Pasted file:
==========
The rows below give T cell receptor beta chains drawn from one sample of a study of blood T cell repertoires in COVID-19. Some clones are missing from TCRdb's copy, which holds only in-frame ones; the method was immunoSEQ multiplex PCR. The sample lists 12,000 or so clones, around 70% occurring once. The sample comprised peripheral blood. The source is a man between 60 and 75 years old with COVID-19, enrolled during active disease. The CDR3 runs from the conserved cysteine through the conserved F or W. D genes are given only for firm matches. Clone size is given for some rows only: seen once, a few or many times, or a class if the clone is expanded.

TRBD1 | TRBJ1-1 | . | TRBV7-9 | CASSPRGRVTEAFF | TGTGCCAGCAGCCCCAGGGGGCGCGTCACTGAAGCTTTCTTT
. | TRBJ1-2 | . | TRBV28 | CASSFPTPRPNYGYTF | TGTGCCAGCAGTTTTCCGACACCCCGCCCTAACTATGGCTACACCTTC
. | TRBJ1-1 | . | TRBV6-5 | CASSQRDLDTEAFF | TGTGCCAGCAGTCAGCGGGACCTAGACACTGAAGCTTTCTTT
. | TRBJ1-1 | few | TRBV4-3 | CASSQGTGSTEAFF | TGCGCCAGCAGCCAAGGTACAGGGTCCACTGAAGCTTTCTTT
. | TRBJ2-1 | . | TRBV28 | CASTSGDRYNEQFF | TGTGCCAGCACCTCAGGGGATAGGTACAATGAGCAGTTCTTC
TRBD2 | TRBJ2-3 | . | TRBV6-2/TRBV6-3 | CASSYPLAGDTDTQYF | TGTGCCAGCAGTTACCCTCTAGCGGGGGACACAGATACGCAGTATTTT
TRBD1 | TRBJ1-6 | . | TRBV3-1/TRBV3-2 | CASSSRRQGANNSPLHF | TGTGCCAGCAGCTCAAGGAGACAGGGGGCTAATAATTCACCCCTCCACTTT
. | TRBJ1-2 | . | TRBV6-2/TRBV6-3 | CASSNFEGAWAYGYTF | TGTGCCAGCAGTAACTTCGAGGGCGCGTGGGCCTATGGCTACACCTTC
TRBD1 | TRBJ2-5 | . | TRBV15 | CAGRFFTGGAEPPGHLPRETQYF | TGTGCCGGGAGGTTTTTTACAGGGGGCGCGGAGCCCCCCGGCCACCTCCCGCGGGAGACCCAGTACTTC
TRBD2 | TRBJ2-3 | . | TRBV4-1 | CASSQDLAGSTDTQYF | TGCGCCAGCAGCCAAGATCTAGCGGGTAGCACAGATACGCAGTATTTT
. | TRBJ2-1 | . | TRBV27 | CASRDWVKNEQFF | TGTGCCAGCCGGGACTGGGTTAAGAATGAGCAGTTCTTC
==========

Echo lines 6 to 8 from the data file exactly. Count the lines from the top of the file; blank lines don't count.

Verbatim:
. | TRBJ2-1 | . | TRBV28 | CASTSGDRYNEQFF | TGTGCCAGCACCTCAGGGGATAGGTACAATGAGCAGTTCTTC
TRBD2 | TRBJ2-3 | . | TRBV6-2/TRBV6-3 | CASSYPLAGDTDTQYF | TGTGCCAGCAGTTACCCTCTAGCGGGGGACACAGATACGCAGTATTTT
TRBD1 | TRBJ1-6 | . | TRBV3-1/TRBV3-2 | CASSSRRQGANNSPLHF | TGTGCCAGCAGCTCAAGGAGACAGGGGGCTAATAATTCACCCCTCCACTTT